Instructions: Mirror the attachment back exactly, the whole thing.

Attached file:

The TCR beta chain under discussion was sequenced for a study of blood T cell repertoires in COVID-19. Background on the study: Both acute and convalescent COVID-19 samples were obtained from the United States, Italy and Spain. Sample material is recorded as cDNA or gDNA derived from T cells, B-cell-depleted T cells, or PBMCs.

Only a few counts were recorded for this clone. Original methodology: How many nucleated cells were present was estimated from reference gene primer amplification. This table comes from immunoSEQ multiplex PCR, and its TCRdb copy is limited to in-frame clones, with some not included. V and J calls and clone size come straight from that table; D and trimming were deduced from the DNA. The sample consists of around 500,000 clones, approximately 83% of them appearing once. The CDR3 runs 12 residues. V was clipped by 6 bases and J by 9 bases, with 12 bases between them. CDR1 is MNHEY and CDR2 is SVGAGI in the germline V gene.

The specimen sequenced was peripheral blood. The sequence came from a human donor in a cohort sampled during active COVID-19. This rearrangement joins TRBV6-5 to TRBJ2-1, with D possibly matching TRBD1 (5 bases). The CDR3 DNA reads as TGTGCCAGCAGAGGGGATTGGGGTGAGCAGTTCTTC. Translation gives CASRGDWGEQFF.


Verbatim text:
The TCR beta chain under discussion was sequenced for a study of blood T cell repertoires in COVID-19. Background on the study: Both acute and convalescent COVID-19 samples were obtained from the United States, Italy and Spain. Sample material is recorded as cDNA or gDNA derived from T cells, B-cell-depleted T cells, or PBMCs.

Only a few counts were recorded for this clone. Original methodology: How many nucleated cells were present was estimated from reference gene primer amplification. This table comes from immunoSEQ multiplex PCR, and its TCRdb copy is limited to in-frame clones, with some not included. V and J calls and clone size come straight from that table; D and trimming were deduced from the DNA. The sample consists of around 500,000 clones, approximately 83% of them appearing once. The CDR3 runs 12 residues. V was clipped by 6 bases and J by 9 bases, with 12 bases between them. CDR1 is MNHEY and CDR2 is SVGAGI in the germline V gene.

The specimen sequenced was peripheral blood. The sequence came from a human donor in a cohort sampled during active COVID-19. This rearrangement joins TRBV6-5 to TRBJ2-1, with D possibly matching TRBD1 (5 bases). The CDR3 DNA reads as TGTGCCAGCAGAGGGGATTGGGGTGAGCAGTTCTTC. Translation gives CASRGDWGEQFF.